Kaldor’s Fire: Fear of a raging fire “knocking on the door” of Lake Tahoe | California

An explosive wildfire rages southwest of Lake Tahoe, sparking fears in towns and tourist communities near the famous alpine lake.

President Thom Porter, director of the Fire Center, said the Kaldor fire, which is only 9% contained, has become the nation’s number one priority for firefighting resources. California Department of Forestry and Fire Protection.

“She’s knocking on the door of the Lake Tahoe Basin,” Porter said. “We have every effort to keep it out of the basin but we also need to be aware that this is a possibility based on the way the fires started.”

Porter said he personally did not believe the flames would enter the aquarium, but that he could be proven wrong.

The Kaldor Fire burned nearly 180 square miles (466 square kilometers) of El Dorado National Forest and destroyed nearly 500 buildings. More than 17,000 buildings were still under threat.

Smoke from a fire Monday forced the closure of public schools in parts of the Lake Tahoe area and across the state’s border with Nevada in the Reno and Sparks area.

The fire is just one of dozens of large wildfires that have raged across California.

The Dixie Fire, which has burned more than 1,130 square miles in the northern Sierra Nevada and southern Cascades, was contained by Monday evening at 40%.

On Monday, California Governor Gavin Newsom requested a presidential proclamation of a major disaster for eight counties, Mark Gilarducci, director of the California Office of Emergency Services, said at a news briefing near Sacramento.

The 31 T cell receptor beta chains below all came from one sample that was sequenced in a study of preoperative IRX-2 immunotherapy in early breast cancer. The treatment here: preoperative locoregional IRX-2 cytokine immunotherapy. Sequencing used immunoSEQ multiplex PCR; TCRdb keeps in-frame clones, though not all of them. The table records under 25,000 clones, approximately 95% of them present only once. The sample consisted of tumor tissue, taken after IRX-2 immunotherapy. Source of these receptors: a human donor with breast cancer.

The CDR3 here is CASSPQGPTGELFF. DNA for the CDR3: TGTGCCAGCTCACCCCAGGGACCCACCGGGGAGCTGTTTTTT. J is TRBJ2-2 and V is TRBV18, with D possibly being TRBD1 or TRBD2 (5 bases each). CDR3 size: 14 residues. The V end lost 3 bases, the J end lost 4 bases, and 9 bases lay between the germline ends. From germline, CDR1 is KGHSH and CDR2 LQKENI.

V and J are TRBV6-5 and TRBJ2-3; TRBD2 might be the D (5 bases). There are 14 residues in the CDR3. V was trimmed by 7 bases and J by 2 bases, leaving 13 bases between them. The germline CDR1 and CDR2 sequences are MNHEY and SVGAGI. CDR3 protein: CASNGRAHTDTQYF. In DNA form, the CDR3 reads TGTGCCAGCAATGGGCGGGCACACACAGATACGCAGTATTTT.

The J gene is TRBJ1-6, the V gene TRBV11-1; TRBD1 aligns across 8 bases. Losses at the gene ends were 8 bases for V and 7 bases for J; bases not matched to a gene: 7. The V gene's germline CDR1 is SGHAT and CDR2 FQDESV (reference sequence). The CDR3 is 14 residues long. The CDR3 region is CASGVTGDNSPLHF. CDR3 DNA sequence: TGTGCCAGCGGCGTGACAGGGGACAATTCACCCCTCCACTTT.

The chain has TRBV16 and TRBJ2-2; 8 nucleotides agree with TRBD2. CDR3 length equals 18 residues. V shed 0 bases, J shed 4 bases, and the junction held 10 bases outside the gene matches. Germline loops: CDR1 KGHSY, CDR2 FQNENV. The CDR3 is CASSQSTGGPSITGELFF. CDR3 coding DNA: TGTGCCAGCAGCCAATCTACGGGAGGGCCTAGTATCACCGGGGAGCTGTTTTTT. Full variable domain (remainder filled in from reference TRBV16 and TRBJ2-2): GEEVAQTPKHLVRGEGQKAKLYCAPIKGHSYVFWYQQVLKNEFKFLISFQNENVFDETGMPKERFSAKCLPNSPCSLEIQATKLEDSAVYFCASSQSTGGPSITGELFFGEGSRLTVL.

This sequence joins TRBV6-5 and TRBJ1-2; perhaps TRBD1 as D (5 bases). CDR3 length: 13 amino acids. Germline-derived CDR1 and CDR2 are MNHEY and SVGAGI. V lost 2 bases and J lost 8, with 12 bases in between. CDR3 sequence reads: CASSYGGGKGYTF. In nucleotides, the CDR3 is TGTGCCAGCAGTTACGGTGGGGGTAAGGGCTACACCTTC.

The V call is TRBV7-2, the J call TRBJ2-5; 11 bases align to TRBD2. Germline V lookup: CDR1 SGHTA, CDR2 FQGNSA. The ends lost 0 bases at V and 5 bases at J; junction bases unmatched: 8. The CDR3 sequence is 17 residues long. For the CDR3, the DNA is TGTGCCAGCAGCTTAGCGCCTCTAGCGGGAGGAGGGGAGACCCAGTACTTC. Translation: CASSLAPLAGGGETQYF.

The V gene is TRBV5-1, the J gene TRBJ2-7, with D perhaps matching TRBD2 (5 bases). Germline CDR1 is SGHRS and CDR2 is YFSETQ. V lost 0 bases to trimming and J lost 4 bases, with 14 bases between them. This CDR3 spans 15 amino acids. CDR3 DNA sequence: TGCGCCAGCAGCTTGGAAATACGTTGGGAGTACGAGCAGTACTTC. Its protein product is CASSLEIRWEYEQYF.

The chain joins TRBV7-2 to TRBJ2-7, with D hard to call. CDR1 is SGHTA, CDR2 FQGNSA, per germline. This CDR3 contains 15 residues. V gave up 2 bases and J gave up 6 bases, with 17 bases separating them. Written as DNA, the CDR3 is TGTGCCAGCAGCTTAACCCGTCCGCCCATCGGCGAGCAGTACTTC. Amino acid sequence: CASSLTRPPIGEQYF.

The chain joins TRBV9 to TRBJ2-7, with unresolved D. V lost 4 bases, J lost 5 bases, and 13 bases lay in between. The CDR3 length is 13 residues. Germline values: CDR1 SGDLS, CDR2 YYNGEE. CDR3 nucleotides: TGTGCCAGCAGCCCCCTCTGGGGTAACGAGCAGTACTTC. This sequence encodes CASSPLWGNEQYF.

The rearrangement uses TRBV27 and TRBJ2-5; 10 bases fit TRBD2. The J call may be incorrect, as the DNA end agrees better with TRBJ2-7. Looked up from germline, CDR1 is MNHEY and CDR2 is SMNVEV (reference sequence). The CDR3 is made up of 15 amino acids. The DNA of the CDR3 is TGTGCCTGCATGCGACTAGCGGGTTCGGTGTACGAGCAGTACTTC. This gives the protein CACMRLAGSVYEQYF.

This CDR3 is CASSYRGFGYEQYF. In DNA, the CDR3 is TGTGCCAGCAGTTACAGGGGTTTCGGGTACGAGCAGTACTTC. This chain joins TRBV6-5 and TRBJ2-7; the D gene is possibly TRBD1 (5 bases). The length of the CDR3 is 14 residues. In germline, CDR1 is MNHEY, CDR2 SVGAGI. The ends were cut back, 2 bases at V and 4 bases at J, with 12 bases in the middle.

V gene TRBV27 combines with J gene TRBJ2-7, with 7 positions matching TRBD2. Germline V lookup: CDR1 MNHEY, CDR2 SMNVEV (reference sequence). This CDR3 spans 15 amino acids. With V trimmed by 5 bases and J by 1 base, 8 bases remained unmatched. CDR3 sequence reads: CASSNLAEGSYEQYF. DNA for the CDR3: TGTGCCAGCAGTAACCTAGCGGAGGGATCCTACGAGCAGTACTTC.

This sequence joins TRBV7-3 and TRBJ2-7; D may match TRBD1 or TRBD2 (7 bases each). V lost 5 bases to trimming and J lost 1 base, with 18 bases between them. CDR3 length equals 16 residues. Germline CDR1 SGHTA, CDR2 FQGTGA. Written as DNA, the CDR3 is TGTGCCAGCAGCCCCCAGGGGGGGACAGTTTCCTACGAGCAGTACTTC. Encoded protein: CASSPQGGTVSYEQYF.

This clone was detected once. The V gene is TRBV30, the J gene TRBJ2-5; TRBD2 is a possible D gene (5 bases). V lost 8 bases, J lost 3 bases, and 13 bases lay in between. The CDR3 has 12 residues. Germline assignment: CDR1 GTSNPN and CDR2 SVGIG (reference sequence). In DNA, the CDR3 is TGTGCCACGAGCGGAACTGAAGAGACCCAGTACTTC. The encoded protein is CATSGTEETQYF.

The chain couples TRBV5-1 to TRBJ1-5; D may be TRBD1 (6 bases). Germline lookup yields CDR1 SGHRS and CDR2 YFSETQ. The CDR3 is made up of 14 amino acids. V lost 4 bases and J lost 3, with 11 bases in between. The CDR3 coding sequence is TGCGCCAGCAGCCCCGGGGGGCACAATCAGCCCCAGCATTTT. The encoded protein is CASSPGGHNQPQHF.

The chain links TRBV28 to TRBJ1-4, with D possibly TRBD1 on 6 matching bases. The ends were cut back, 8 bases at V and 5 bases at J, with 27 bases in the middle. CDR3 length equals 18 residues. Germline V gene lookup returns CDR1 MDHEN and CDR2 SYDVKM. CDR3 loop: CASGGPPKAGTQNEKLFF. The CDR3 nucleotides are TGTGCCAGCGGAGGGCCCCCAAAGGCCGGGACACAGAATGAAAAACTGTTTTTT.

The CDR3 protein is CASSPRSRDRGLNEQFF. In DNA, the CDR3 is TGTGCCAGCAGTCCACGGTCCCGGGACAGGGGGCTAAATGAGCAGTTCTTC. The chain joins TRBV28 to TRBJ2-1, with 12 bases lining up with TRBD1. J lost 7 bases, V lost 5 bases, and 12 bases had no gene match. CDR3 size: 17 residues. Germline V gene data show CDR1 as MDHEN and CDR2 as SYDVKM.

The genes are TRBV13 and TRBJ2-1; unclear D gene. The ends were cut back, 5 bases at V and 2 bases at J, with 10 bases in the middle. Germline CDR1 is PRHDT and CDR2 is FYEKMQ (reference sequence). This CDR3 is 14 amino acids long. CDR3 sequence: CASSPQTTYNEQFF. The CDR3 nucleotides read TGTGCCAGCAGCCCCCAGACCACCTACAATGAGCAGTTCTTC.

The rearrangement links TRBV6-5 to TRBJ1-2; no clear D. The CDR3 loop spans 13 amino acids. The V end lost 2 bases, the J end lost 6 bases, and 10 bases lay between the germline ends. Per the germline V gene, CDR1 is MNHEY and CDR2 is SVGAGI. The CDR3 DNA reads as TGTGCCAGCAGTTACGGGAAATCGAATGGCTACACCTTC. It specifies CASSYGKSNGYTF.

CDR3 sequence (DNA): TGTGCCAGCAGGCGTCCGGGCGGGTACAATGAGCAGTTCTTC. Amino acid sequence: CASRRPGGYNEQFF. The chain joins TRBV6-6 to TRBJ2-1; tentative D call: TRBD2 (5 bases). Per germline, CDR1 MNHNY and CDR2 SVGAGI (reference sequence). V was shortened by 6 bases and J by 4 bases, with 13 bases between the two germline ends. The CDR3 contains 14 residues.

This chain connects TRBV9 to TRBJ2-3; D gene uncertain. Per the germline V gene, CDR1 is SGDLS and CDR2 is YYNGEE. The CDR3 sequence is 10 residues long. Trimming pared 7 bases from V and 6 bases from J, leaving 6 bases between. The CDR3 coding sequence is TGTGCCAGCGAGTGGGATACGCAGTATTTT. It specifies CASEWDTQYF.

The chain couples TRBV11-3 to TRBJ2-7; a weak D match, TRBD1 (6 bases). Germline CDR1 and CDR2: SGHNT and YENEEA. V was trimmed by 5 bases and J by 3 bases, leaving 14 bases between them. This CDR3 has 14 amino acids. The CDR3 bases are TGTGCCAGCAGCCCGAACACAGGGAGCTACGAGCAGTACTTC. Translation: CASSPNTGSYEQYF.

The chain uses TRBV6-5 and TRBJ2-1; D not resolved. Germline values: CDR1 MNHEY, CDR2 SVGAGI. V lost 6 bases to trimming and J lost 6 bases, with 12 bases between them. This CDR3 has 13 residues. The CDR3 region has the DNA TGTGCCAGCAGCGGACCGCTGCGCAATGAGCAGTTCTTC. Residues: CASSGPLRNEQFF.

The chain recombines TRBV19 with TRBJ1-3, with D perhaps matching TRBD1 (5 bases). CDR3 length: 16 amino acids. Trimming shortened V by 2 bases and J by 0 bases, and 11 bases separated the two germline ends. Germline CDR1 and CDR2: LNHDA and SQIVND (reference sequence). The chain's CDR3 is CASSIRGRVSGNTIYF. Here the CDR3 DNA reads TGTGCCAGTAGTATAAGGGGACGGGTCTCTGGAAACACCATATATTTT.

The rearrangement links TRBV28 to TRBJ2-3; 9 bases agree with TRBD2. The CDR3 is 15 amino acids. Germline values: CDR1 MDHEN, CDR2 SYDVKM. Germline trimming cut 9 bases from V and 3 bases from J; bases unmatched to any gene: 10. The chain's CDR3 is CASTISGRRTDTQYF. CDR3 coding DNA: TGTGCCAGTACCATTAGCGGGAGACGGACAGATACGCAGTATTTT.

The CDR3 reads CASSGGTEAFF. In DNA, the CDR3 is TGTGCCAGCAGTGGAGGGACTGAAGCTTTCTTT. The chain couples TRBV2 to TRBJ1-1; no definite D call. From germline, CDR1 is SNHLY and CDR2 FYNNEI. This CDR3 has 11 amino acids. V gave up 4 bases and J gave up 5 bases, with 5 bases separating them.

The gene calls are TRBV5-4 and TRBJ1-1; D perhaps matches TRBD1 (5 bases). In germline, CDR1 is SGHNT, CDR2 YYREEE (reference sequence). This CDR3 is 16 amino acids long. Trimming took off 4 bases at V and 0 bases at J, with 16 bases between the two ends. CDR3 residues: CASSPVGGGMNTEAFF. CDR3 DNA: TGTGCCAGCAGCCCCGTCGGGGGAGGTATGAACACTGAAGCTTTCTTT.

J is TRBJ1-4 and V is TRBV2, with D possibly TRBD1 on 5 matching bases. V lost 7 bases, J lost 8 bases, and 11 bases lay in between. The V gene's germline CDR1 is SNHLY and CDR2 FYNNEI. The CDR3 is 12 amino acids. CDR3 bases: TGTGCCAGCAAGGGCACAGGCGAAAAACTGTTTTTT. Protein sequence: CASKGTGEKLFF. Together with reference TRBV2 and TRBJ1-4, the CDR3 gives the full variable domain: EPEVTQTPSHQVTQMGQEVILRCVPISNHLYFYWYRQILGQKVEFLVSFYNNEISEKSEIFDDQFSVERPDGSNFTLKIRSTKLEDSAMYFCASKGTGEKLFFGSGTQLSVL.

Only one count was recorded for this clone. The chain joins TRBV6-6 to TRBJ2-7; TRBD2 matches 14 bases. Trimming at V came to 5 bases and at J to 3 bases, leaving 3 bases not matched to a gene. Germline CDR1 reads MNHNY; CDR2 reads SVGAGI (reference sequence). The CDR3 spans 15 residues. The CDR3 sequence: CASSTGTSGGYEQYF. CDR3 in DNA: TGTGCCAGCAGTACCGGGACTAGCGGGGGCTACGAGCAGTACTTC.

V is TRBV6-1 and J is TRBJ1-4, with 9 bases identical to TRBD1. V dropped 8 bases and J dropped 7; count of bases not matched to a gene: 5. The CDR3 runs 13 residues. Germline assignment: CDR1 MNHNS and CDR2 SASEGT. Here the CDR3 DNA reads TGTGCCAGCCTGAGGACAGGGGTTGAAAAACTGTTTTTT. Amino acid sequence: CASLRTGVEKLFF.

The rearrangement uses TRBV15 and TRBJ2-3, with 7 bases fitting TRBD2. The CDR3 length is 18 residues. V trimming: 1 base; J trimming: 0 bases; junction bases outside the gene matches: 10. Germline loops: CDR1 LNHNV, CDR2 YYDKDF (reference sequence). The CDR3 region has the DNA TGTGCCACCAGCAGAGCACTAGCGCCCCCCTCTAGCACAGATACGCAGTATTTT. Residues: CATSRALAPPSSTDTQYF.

Gilarducci said the declaration, if approved, would provide a wide range of aid, including housing, food aid, unemployment and government emergency costs.

He said nearly 43,000 Californians are under evacuation orders and more than 500 families are in shelters.

While southern California has so far been spared widespread wildfires this year, Los Angeles officials on Monday urged residents to be aware of what’s happening in the north because the area’s high fire season is usually late in the year when the dry, stormy Santa Ana winds blow . from the interior and flowing towards the coast.

“This awareness will help us when it happens here in Southern California,” Los Angeles Fire Chief Ralph Terrazas said during a news briefing. The combination of spring growth dried up by summer heat and high winds creates a “dangerous condition that can lead to large, fast-moving fires,” he said.

California’s fires were among more than 90 active large fires in the United States, according to the Interagency National Fire Center in Boise, Idaho.

In Oregon, officials said a firefighter died Monday while battling a wildfire in southeast Eugene.

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